Neville B, Damm DD, Allen CM, Bouquot J. Oral and Maxillofacial Pathology, 3rd Edition, W.B. Saunders Co.; 2009



 

August 2014

A 13-year-old female presents to the dental clinic for routine care. Upon radiographic examination, a teardrop-shaped, well-defined radiolucency is noted between the right mandibular lateral incisor and canine, causing displacement of teeth. Both teeth were vital. What is the most likely diagnosis?

 

INCORRECT.

Dentigerous cysts are related exclusively to impacted teeth in coronal position.

 

 

INCORRECT.

Lateral radicular cysts appear to be laterally positioned to the tooth mimicking lateral periodontal cysts, however, the associated tooth will be non-vital.

 

 

CORRECT.

Lateral periodontal cyst is thought to arise from epithelial rests entrapped in the lateral periodontium of the tooth. The lesion is asymptomatic and found mostly in the region extending from the lateral incisor to second premolar. It appears as a well-defined radiolucency with prominent cortical boundary and round or oval shape. The radiographic differential diagnosis of such lesions includes keratocystic odontogenic tumor (KOT) or radicular cyst (related to non-vital tooth) at foramen of lateral or accessory pulp canal. The treatment includes excisional biopsy or simple enucleation. There is no recurrence.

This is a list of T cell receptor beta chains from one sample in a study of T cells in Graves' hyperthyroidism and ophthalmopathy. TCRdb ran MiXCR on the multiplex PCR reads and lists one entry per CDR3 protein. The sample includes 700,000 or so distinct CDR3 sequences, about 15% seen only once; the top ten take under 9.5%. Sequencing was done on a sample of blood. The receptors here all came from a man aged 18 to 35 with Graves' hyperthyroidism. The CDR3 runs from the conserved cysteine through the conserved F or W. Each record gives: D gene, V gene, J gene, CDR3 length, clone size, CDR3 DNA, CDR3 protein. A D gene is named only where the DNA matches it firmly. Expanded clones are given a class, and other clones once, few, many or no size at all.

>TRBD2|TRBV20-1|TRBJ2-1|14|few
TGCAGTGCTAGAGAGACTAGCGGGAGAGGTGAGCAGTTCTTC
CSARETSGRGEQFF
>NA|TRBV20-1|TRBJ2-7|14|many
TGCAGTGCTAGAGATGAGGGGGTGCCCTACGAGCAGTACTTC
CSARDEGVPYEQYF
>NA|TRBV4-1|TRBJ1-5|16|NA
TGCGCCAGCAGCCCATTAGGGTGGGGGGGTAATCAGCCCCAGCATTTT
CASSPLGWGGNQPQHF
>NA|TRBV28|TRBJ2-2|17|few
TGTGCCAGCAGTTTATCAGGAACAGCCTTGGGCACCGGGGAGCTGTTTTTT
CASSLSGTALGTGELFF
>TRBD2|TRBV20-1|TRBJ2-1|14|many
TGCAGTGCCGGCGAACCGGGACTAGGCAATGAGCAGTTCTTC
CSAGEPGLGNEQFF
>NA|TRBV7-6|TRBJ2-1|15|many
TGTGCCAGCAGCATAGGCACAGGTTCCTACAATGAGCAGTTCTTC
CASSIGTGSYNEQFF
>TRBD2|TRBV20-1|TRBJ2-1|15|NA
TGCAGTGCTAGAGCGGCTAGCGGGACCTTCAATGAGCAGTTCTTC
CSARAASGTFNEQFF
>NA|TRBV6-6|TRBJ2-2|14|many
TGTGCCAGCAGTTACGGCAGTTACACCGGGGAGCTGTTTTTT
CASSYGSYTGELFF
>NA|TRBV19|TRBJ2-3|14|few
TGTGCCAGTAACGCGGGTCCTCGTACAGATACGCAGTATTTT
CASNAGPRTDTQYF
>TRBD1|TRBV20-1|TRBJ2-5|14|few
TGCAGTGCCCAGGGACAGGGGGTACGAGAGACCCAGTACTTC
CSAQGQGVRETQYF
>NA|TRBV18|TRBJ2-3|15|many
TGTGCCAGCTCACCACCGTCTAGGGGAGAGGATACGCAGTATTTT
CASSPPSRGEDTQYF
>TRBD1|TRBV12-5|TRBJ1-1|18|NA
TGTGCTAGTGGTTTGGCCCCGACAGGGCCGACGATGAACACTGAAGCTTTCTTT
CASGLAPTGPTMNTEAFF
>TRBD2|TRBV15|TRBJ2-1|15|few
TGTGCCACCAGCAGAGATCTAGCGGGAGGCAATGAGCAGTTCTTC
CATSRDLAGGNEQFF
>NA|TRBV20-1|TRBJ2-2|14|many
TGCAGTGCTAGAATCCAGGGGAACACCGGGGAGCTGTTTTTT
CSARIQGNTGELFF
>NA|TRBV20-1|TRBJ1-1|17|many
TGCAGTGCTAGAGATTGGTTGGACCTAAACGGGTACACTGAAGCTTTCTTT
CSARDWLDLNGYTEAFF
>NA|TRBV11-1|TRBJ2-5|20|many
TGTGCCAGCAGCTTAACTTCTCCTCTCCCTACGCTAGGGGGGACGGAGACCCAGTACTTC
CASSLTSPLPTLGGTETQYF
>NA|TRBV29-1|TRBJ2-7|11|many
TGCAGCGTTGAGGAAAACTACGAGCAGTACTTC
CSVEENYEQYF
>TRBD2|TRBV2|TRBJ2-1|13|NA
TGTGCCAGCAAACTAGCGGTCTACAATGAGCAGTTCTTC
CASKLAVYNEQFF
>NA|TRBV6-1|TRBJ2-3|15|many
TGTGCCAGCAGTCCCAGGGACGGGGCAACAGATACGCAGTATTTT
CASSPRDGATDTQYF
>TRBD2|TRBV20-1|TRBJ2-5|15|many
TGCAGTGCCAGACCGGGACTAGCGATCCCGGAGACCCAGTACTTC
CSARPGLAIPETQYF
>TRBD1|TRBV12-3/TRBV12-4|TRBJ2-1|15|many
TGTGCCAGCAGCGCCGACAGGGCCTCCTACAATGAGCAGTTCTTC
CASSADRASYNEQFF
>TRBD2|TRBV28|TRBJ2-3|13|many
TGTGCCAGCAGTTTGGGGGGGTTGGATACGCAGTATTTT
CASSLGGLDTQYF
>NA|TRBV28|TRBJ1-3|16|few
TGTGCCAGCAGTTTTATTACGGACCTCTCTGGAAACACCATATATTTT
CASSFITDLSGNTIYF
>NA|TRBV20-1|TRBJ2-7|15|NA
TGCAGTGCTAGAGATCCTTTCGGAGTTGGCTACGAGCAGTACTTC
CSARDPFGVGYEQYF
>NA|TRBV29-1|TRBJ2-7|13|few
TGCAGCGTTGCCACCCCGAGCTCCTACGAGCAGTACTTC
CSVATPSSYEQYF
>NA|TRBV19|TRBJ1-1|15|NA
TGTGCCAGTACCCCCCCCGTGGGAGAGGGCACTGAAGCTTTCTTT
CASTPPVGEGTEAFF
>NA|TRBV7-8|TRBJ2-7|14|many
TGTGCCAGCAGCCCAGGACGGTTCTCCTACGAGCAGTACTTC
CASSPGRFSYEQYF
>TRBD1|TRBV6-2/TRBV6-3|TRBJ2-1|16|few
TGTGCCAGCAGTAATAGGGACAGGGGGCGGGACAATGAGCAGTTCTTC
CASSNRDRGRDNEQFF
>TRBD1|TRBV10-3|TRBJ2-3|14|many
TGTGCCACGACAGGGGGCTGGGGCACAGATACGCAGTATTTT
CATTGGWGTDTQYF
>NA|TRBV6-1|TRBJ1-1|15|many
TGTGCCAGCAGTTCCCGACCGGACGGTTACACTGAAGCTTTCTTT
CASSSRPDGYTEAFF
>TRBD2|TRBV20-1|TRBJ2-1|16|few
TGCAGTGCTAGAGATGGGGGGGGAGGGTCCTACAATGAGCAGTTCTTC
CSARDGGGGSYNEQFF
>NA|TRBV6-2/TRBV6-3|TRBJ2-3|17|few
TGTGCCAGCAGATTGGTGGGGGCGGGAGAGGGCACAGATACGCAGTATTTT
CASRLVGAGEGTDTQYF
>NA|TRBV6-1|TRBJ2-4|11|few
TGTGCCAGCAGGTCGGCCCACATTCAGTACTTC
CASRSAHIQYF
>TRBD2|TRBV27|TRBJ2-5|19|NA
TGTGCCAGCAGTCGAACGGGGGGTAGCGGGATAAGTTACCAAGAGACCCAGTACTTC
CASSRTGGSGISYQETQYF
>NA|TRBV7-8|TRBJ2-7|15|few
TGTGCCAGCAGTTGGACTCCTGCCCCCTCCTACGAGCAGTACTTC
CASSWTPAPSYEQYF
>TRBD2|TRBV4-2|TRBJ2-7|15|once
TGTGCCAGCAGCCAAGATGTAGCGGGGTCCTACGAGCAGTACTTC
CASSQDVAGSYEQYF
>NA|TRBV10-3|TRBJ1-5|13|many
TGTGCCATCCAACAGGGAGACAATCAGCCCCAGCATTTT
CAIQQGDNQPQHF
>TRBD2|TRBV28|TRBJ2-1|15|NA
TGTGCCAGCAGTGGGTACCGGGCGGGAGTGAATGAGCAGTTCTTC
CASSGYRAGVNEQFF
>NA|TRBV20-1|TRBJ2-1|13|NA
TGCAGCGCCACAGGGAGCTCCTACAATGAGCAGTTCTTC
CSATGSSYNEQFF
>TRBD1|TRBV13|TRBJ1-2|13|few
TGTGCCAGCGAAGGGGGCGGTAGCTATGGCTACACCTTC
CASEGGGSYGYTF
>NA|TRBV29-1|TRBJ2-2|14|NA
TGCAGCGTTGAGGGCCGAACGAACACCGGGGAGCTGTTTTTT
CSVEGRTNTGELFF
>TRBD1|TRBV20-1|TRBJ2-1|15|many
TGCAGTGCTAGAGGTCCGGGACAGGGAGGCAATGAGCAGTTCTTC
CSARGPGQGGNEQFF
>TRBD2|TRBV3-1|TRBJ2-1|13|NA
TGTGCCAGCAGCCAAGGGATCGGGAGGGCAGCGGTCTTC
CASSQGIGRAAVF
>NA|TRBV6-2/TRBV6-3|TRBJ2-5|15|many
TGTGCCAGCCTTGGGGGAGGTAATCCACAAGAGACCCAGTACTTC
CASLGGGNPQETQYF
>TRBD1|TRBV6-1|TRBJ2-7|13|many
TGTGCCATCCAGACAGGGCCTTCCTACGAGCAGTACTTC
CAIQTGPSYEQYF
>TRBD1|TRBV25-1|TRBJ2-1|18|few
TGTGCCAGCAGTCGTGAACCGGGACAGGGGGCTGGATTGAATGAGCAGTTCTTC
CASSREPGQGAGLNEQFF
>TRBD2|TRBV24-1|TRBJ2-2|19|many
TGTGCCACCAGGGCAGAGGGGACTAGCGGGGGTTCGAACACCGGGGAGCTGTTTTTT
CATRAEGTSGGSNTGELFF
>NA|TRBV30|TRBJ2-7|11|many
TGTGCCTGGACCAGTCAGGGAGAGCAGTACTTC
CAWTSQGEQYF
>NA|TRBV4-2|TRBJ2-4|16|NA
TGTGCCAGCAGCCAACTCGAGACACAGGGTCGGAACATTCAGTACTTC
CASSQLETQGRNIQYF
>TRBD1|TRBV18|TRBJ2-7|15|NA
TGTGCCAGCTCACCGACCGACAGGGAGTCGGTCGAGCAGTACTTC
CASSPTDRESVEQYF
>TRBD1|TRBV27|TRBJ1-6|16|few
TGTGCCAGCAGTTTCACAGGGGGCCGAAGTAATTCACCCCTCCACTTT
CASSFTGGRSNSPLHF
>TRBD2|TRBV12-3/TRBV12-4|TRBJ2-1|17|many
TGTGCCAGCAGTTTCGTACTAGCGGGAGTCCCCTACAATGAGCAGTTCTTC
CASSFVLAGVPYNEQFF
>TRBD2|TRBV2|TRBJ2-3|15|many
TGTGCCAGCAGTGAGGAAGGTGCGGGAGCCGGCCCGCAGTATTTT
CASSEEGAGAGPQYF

INCORRECT.

Gingival cyst of adult is the soft tissue counterpart of a lateral periodontal cyst. It usually does not demonstrate any bony involvement.

 

 

INCORRECT.

Radicular (periapical) cyst is associated to the root of non-vital tooth.

 


August 2014 References

White SC, Pharoah MJ. Oral Radiology: Principles and Interpretation, 6th Edition, Mosby; 2009

 

July 2014

A 77-year-old female presented to the dental clinic for a routine visit. Upon radiographic examination, a linear radiopacity near the spinal column was noted. During extra-oral examination, patient was asymptomatic. What is the most likely diagnosis?

 

INCORRECT.

 

 

CORRECT.

The styloid process is a long cartilaginous bone located on the temporal bone. The muscles and ligaments which have a role in mastication and swallowing are attached to the styloid process. Ossification of stylohyoid ligament can be detected on panoramic radiographs as linear radiopacity extending from posteroinferior aspect of the ramus toward the hyoid bone. Symptoms, such as neck and cervicofacial pain, related to elongated stylohyoid process or ossification of stylohyoid ligament is called Eagle Syndrome. For asymptomatic individuals, no treatment is required. For symptomatic patients, recommended treatment can include steroid or lidocaine injections into tonsillar fossa or amputation of stylohyoid process.